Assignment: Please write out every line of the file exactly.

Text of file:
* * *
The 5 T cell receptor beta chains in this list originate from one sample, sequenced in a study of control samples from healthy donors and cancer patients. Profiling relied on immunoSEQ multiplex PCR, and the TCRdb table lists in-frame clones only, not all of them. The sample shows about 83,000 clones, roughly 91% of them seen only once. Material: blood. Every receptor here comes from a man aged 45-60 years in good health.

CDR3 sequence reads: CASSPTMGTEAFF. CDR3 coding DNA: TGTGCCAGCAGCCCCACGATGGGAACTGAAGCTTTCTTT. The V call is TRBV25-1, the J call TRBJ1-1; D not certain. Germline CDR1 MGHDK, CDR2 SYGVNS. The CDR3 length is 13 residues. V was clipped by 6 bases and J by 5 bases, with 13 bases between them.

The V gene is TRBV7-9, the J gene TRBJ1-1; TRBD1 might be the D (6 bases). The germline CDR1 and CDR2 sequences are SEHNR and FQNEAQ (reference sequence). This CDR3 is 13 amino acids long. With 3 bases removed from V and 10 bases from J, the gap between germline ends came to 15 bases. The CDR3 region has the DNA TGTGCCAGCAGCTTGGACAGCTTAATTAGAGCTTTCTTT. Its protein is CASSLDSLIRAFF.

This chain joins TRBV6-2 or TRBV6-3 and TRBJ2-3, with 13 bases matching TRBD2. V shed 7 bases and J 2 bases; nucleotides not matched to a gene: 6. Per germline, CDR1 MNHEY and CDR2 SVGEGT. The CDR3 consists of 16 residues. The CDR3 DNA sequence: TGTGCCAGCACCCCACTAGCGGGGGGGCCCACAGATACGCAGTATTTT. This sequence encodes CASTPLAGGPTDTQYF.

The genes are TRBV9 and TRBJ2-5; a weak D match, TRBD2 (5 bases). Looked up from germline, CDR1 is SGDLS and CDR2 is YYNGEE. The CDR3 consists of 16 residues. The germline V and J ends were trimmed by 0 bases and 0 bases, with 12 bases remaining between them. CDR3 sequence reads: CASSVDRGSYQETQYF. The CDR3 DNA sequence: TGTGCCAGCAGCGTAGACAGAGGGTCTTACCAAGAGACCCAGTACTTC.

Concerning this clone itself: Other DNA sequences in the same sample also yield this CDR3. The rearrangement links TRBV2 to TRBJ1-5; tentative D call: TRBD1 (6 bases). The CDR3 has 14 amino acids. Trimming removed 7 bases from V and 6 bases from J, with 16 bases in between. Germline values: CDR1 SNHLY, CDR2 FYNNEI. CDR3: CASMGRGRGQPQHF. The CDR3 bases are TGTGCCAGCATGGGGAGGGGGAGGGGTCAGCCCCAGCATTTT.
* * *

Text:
The 5 T cell receptor beta chains in this list originate from one sample, sequenced in a study of control samples from healthy donors and cancer patients. Profiling relied on immunoSEQ multiplex PCR, and the TCRdb table lists in-frame clones only, not all of them. The sample shows about 83,000 clones, roughly 91% of them seen only once. Material: blood. Every receptor here comes from a man aged 45-60 years in good health.

CDR3 sequence reads: CASSPTMGTEAFF. CDR3 coding DNA: TGTGCCAGCAGCCCCACGATGGGAACTGAAGCTTTCTTT. The V call is TRBV25-1, the J call TRBJ1-1; D not certain. Germline CDR1 MGHDK, CDR2 SYGVNS. The CDR3 length is 13 residues. V was clipped by 6 bases and J by 5 bases, with 13 bases between them.

The V gene is TRBV7-9, the J gene TRBJ1-1; TRBD1 might be the D (6 bases). The germline CDR1 and CDR2 sequences are SEHNR and FQNEAQ (reference sequence). This CDR3 is 13 amino acids long. With 3 bases removed from V and 10 bases from J, the gap between germline ends came to 15 bases. The CDR3 region has the DNA TGTGCCAGCAGCTTGGACAGCTTAATTAGAGCTTTCTTT. Its protein is CASSLDSLIRAFF.

This chain joins TRBV6-2 or TRBV6-3 and TRBJ2-3, with 13 bases matching TRBD2. V shed 7 bases and J 2 bases; nucleotides not matched to a gene: 6. Per germline, CDR1 MNHEY and CDR2 SVGEGT. The CDR3 consists of 16 residues. The CDR3 DNA sequence: TGTGCCAGCACCCCACTAGCGGGGGGGCCCACAGATACGCAGTATTTT. This sequence encodes CASTPLAGGPTDTQYF.

The genes are TRBV9 and TRBJ2-5; a weak D match, TRBD2 (5 bases). Looked up from germline, CDR1 is SGDLS and CDR2 is YYNGEE. The CDR3 consists of 16 residues. The germline V and J ends were trimmed by 0 bases and 0 bases, with 12 bases remaining between them. CDR3 sequence reads: CASSVDRGSYQETQYF. The CDR3 DNA sequence: TGTGCCAGCAGCGTAGACAGAGGGTCTTACCAAGAGACCCAGTACTTC.

Concerning this clone itself: Other DNA sequences in the same sample also yield this CDR3. The rearrangement links TRBV2 to TRBJ1-5; tentative D call: TRBD1 (6 bases). The CDR3 has 14 amino acids. Trimming removed 7 bases from V and 6 bases from J, with 16 bases in between. Germline values: CDR1 SNHLY, CDR2 FYNNEI. CDR3: CASMGRGRGQPQHF. The CDR3 bases are TGTGCCAGCATGGGGAGGGGGAGGGGTCAGCCCCAGCATTTT.